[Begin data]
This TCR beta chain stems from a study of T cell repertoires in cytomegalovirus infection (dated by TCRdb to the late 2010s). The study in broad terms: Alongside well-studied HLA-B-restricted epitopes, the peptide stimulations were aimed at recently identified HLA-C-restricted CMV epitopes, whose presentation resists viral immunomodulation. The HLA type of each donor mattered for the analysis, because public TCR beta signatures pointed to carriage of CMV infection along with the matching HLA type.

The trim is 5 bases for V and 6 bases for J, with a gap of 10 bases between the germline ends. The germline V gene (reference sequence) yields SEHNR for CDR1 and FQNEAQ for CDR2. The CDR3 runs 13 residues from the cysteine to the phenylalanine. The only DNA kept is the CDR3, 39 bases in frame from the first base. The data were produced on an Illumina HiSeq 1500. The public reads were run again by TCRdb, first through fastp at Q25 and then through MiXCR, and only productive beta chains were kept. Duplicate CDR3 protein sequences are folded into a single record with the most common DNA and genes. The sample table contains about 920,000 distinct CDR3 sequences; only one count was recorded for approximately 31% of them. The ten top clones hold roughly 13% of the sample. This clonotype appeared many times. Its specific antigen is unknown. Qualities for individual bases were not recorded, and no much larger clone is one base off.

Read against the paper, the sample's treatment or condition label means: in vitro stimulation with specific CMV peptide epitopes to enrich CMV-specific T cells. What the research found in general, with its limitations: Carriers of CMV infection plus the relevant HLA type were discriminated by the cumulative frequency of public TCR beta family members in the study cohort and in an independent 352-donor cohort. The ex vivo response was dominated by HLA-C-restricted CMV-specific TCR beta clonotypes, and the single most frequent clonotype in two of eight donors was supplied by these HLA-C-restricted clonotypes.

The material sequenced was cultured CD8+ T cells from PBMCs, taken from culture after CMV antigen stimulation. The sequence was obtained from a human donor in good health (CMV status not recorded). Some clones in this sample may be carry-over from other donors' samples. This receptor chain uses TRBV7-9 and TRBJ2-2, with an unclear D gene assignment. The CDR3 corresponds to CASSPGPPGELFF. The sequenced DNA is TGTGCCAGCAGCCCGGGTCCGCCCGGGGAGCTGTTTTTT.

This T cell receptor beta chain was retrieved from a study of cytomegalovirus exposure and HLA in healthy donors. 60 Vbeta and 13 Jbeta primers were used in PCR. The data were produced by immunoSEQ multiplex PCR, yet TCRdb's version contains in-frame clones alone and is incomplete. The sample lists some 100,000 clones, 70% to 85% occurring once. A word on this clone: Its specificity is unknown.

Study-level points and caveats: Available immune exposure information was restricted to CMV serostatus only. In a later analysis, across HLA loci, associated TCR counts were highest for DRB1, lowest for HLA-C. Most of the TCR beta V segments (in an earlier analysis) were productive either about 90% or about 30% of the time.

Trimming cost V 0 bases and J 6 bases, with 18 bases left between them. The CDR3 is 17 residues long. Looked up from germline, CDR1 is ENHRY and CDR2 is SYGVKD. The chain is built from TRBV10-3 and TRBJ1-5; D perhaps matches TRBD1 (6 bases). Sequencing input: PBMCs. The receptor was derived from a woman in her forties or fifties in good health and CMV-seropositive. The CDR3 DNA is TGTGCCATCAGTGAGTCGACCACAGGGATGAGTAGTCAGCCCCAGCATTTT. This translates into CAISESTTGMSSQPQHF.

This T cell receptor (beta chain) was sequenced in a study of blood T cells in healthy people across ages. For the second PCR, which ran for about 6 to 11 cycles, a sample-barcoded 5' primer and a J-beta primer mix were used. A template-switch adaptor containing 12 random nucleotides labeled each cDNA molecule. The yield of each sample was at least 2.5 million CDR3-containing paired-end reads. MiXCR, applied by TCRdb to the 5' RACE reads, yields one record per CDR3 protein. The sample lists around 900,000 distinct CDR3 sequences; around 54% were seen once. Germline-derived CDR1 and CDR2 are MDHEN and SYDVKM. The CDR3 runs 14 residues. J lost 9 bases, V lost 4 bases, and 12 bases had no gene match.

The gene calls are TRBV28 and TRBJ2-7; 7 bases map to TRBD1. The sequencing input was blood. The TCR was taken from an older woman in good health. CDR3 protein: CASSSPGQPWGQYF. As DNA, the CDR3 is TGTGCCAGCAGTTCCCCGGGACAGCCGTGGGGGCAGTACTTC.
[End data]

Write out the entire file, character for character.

This TCR beta chain stems from a study of T cell repertoires in cytomegalovirus infection (dated by TCRdb to the late 2010s). The study in broad terms: Alongside well-studied HLA-B-restricted epitopes, the peptide stimulations were aimed at recently identified HLA-C-restricted CMV epitopes, whose presentation resists viral immunomodulation. The HLA type of each donor mattered for the analysis, because public TCR beta signatures pointed to carriage of CMV infection along with the matching HLA type.

The trim is 5 bases for V and 6 bases for J, with a gap of 10 bases between the germline ends. The germline V gene (reference sequence) yields SEHNR for CDR1 and FQNEAQ for CDR2. The CDR3 runs 13 residues from the cysteine to the phenylalanine. The only DNA kept is the CDR3, 39 bases in frame from the first base. The data were produced on an Illumina HiSeq 1500. The public reads were run again by TCRdb, first through fastp at Q25 and then through MiXCR, and only productive beta chains were kept. Duplicate CDR3 protein sequences are folded into a single record with the most common DNA and genes. The sample table contains about 920,000 distinct CDR3 sequences; only one count was recorded for approximately 31% of them. The ten top clones hold roughly 13% of the sample. This clonotype appeared many times. Its specific antigen is unknown. Qualities for individual bases were not recorded, and no much larger clone is one base off.

Read against the paper, the sample's treatment or condition label means: in vitro stimulation with specific CMV peptide epitopes to enrich CMV-specific T cells. What the research found in general, with its limitations: Carriers of CMV infection plus the relevant HLA type were discriminated by the cumulative frequency of public TCR beta family members in the study cohort and in an independent 352-donor cohort. The ex vivo response was dominated by HLA-C-restricted CMV-specific TCR beta clonotypes, and the single most frequent clonotype in two of eight donors was supplied by these HLA-C-restricted clonotypes.

The material sequenced was cultured CD8+ T cells from PBMCs, taken from culture after CMV antigen stimulation. The sequence was obtained from a human donor in good health (CMV status not recorded). Some clones in this sample may be carry-over from other donors' samples. This receptor chain uses TRBV7-9 and TRBJ2-2, with an unclear D gene assignment. The CDR3 corresponds to CASSPGPPGELFF. The sequenced DNA is TGTGCCAGCAGCCCGGGTCCGCCCGGGGAGCTGTTTTTT.

This T cell receptor beta chain was retrieved from a study of cytomegalovirus exposure and HLA in healthy donors. 60 Vbeta and 13 Jbeta primers were used in PCR. The data were produced by immunoSEQ multiplex PCR, yet TCRdb's version contains in-frame clones alone and is incomplete. The sample lists some 100,000 clones, 70% to 85% occurring once. A word on this clone: Its specificity is unknown.

Study-level points and caveats: Available immune exposure information was restricted to CMV serostatus only. In a later analysis, across HLA loci, associated TCR counts were highest for DRB1, lowest for HLA-C. Most of the TCR beta V segments (in an earlier analysis) were productive either about 90% or about 30% of the time.

Trimming cost V 0 bases and J 6 bases, with 18 bases left between them. The CDR3 is 17 residues long. Looked up from germline, CDR1 is ENHRY and CDR2 is SYGVKD. The chain is built from TRBV10-3 and TRBJ1-5; D perhaps matches TRBD1 (6 bases). Sequencing input: PBMCs. The receptor was derived from a woman in her forties or fifties in good health and CMV-seropositive. The CDR3 DNA is TGTGCCATCAGTGAGTCGACCACAGGGATGAGTAGTCAGCCCCAGCATTTT. This translates into CAISESTTGMSSQPQHF.

This T cell receptor (beta chain) was sequenced in a study of blood T cells in healthy people across ages. For the second PCR, which ran for about 6 to 11 cycles, a sample-barcoded 5' primer and a J-beta primer mix were used. A template-switch adaptor containing 12 random nucleotides labeled each cDNA molecule. The yield of each sample was at least 2.5 million CDR3-containing paired-end reads. MiXCR, applied by TCRdb to the 5' RACE reads, yields one record per CDR3 protein. The sample lists around 900,000 distinct CDR3 sequences; around 54% were seen once. Germline-derived CDR1 and CDR2 are MDHEN and SYDVKM. The CDR3 runs 14 residues. J lost 9 bases, V lost 4 bases, and 12 bases had no gene match.

The gene calls are TRBV28 and TRBJ2-7; 7 bases map to TRBD1. The sequencing input was blood. The TCR was taken from an older woman in good health. CDR3 protein: CASSSPGQPWGQYF. As DNA, the CDR3 is TGTGCCAGCAGTTCCCCGGGACAGCCGTGGGGGCAGTACTTC.